Here’s where you come in: on our website, we’re hoping to feature the insights and commentaries of a select few Alabama musicians, enthusiasts and critics who might add their own thoughts to this quixotic project we’ve undertaken. Who are your favorite Alabama musicians? What are the five best songs, in your opinion, ever written or performed by an Alabama artist?

Below you will find a complete list of the questions we’re hoping you might answer. If there is any way you could respond by our deadline, Monday, November 29, that would be much appreciated.

The editors of the OA—and our readers—are excited to hear your thoughts on Alabama's rich musical history. Thanks, in advance, for your contribution!

1) What are the five best songs, in your opinion, ever written or performed by an Alabama artist?

2) Who, in your opinion, is the most talented musician/singer to come out of Alabama?

3) What do you think is the best album of all time by an Alabama artist?

4) What is the best unheard of Alabama artist or album?

5) What is your favorite historical moment or episode in Alabama musical history?

6) What is your favorite personal moment?

7) What is your favorite performance ever by an Alabama artist (or by a non-Alabama artist in Alabama)?

8) What is your favorite lyric from an Alabama band?



Tough questions,WES, but here goes:

A) The Five Best Songs Ever Written or Performed by an Alabama artist
ARE!

1) LOVESICK BLUES written & performed by Hank Williams http://www.youtube.com/watch?v=-Xu71i89xvs

2) DANCIN' IN THE STREETS performed by MARTHA & THE VANDELLAS http://www.youtube.com/watch?v=CdvITn5cAVc

3) GEORGIA PINES written by Buddy Buie & John Rainey Adkins; performed by Wilbur Walton, Jr., & THE JAMES GANG http://www.youtube.com/watch?v=8YpVtW4cKvo&feature=related

4) RED HOT CHICKEN written by Jimmy Hall, Lewis Ross, John Anthony, Jack Hall, Ricky Hirsch, Wick Larsen & performed by WET WILLIE http://www.youtube.com/watch?v=VKRIo4s73PE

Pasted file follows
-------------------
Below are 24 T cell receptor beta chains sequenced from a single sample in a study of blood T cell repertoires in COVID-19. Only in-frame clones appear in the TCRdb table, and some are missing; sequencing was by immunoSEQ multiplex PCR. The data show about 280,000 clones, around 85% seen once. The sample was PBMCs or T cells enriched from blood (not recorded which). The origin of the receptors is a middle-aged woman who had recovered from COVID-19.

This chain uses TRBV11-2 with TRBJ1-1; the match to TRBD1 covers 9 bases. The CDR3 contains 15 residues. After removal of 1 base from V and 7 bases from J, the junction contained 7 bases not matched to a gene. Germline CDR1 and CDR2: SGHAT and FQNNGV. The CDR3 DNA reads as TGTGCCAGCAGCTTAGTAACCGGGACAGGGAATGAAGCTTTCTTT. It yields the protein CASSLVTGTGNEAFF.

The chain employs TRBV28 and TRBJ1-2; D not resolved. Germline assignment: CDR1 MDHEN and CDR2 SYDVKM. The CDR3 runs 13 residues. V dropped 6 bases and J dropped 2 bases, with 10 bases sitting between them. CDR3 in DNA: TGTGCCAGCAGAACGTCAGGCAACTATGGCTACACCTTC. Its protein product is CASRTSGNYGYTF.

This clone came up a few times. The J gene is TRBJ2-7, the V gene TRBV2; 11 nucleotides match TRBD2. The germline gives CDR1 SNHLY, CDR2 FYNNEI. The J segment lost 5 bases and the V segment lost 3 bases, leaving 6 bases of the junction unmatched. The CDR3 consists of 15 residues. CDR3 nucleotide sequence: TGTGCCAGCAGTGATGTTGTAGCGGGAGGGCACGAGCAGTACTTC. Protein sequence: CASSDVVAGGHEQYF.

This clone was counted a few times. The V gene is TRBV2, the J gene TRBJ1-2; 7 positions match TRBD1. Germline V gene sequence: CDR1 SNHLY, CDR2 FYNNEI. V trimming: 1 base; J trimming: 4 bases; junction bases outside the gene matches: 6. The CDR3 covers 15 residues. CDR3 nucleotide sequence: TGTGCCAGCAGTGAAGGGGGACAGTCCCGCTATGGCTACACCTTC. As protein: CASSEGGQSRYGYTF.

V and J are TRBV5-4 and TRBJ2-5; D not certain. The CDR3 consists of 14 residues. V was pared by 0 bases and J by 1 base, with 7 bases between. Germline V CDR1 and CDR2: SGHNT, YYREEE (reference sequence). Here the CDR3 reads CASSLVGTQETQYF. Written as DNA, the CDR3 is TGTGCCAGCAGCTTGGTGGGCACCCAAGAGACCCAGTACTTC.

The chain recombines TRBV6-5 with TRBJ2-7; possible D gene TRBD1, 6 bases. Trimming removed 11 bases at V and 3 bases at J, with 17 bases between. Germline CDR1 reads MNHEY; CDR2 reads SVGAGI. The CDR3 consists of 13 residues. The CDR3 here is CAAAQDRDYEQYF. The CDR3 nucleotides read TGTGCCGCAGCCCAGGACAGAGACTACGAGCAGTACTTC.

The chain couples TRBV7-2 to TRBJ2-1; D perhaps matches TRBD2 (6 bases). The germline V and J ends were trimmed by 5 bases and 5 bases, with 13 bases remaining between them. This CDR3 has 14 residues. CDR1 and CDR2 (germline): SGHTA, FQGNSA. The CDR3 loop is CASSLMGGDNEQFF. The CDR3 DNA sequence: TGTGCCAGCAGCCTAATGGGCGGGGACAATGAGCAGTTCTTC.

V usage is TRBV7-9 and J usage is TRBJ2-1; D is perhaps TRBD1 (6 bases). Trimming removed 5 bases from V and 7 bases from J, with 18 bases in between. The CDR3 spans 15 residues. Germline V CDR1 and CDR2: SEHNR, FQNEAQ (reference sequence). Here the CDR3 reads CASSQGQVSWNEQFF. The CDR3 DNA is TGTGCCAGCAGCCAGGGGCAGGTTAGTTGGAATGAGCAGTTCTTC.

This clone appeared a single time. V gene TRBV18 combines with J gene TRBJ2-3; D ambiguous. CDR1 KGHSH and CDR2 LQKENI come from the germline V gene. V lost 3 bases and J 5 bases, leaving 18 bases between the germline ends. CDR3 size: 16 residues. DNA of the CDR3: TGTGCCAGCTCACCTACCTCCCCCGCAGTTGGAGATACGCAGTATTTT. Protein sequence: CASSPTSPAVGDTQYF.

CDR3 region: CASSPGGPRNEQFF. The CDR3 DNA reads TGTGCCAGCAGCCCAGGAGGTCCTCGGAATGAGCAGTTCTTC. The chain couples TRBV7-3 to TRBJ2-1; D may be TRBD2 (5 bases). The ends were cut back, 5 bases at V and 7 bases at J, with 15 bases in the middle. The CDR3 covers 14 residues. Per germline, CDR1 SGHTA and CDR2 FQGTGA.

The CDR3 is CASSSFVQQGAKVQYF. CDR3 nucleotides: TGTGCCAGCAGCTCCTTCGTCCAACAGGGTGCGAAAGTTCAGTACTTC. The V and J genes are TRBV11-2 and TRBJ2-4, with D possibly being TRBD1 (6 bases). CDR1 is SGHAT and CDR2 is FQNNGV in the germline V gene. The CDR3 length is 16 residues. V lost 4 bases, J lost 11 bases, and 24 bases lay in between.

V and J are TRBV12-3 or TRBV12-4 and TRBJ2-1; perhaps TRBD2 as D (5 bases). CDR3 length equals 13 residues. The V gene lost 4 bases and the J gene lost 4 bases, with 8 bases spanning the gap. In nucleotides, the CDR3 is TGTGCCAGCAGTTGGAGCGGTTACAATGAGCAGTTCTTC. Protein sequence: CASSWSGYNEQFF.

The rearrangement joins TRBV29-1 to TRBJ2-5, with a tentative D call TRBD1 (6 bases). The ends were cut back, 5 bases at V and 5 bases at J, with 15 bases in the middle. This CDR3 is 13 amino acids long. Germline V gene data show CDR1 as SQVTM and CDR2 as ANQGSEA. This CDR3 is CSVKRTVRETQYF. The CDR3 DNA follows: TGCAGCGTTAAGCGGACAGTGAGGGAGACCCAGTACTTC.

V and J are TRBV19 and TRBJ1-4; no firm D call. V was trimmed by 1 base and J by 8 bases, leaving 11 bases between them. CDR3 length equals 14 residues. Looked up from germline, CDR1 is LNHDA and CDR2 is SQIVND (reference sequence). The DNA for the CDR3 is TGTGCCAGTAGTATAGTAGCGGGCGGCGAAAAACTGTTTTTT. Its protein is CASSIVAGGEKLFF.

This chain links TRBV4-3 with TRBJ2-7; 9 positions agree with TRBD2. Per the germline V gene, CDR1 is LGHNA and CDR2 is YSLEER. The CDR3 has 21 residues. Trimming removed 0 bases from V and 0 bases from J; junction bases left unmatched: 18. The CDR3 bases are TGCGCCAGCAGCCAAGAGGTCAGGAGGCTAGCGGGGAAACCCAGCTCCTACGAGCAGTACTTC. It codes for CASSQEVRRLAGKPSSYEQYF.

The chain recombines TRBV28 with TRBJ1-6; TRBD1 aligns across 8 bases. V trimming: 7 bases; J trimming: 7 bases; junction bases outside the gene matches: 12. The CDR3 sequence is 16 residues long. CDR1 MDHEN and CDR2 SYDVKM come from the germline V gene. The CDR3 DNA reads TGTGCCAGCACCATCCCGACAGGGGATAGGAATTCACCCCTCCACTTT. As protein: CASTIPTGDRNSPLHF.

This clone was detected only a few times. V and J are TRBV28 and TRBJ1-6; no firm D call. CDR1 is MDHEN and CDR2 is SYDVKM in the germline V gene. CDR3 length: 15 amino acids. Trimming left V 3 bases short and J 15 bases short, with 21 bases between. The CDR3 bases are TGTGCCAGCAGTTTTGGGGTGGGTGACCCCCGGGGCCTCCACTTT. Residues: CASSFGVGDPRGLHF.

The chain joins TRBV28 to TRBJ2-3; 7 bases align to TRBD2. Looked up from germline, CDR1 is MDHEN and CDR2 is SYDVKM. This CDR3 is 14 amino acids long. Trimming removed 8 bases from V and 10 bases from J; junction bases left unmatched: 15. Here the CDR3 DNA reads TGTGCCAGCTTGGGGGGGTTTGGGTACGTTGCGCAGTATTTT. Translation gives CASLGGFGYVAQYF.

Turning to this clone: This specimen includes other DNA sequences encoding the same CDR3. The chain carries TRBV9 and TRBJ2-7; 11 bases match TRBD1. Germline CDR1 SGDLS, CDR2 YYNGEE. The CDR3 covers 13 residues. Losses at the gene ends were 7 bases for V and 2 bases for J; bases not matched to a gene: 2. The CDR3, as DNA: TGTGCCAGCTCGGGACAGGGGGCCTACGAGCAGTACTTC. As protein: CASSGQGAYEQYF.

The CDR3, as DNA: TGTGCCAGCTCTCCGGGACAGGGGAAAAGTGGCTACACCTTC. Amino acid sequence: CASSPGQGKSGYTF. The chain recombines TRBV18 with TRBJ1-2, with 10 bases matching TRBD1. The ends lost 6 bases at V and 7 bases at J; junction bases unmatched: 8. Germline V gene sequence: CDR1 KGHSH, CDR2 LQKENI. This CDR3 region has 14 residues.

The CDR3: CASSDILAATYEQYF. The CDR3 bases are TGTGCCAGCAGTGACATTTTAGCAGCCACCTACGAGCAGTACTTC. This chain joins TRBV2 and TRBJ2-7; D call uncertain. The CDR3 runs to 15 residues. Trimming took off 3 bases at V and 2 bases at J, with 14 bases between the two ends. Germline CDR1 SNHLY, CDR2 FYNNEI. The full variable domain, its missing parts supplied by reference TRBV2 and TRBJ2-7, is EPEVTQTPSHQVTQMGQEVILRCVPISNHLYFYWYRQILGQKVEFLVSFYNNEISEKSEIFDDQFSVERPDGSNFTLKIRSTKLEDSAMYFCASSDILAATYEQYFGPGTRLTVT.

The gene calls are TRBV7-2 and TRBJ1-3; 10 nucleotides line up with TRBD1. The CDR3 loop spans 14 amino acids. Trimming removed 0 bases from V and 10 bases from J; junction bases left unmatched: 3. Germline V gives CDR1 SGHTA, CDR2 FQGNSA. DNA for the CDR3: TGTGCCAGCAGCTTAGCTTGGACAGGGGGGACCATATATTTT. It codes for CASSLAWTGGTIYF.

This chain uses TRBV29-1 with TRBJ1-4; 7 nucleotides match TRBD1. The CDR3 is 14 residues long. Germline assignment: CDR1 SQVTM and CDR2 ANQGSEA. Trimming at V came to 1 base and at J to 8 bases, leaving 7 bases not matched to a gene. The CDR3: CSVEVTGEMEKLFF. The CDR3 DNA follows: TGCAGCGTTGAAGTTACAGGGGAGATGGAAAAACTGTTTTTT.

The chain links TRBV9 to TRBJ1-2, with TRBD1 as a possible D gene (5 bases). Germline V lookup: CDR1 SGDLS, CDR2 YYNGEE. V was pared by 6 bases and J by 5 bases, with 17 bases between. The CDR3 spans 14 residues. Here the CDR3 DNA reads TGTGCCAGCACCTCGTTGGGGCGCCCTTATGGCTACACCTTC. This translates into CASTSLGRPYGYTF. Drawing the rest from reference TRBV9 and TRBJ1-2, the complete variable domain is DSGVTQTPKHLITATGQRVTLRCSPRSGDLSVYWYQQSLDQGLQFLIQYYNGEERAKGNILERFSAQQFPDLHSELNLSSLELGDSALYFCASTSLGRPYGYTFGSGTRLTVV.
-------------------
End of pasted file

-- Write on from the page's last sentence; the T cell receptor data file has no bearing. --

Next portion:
5) 634-5789 written by Eddie Floyd (AL native) & Steve Cropper & performed by Eddie Floyd & Wilson Pickett (AL native) http://www.youtube.com/watch?v=zEHV2HvKiGc&feature=related


B)
Who, in your opinion, is the most talented musician/singer to come out of Alabama?
Hank Williams
runner up: Jimmy Hall http://www.youtube.com/watch?v=4mNfnTjWTOg&feature=related

C) What do you think is the best album of all time by an Alabama artist?
http://en.wikipedia.org/wiki/A_Rock_and_Roll_Alternative

D)
What is the best unheard of Alabama artist or album?
TANTON http://www.soundclick.com/bands/default.cfm?bandID=769187

E) What is your favorite historical moment or episode in Alabama musical history?

When an Alabama cat named W.C. Handy witnessed another cat playing slide @ the depot in Tutwiler.
http://www.buzzle.com/articles/bottleneck-slide-guitar-and-the-history-of-the-blues.html

F)
What is your favorite personal moment?
When Buddy Buie came back to Tuscaloosa in '06!
http://robertoreg.blogspot.com/2006_03_12_archive.html.

G)
What is your favorite performance ever by an Alabama artist (or by a non-Alabama artist in Alabama)? Wet Willie opening for the Allmans back in the early 70's in Memorial Coliseum here in Tuscaloosa. http://www.youtube.com/watch?v=cqJ-mCpoJ9c&feature=related

H) What is your favorite lyric from an Alabama band?
From "MOMENT OF TRUTH" http://www.soundclick.com/bands/default.cfm?bandID=769187
"Who's gonna have the last say
about what you take with you
when it comes down to THAT MOMENT OF TRUTH"



A & M~
Thought you two might appreciate this.
Lee found a bunch of copies of this entertainment newspaper (circa 1938) called THIS WEEK'S NEWS OF ALABAMA'S CAPITAL CITY. There's some Selma news in it. Mainly that a lot of Montgomery organizations like women's clubs and bowling leagues had Selma branches.
Anywayzzzzzzzzzzz...
Each issue has four of five Alabama History cartoons by Nathan Glick.
Here's Glick's view of the Yankee assault on Selma's earthworks.

http://www.archives.state.al.us/brnzdrs/about.html

best,
r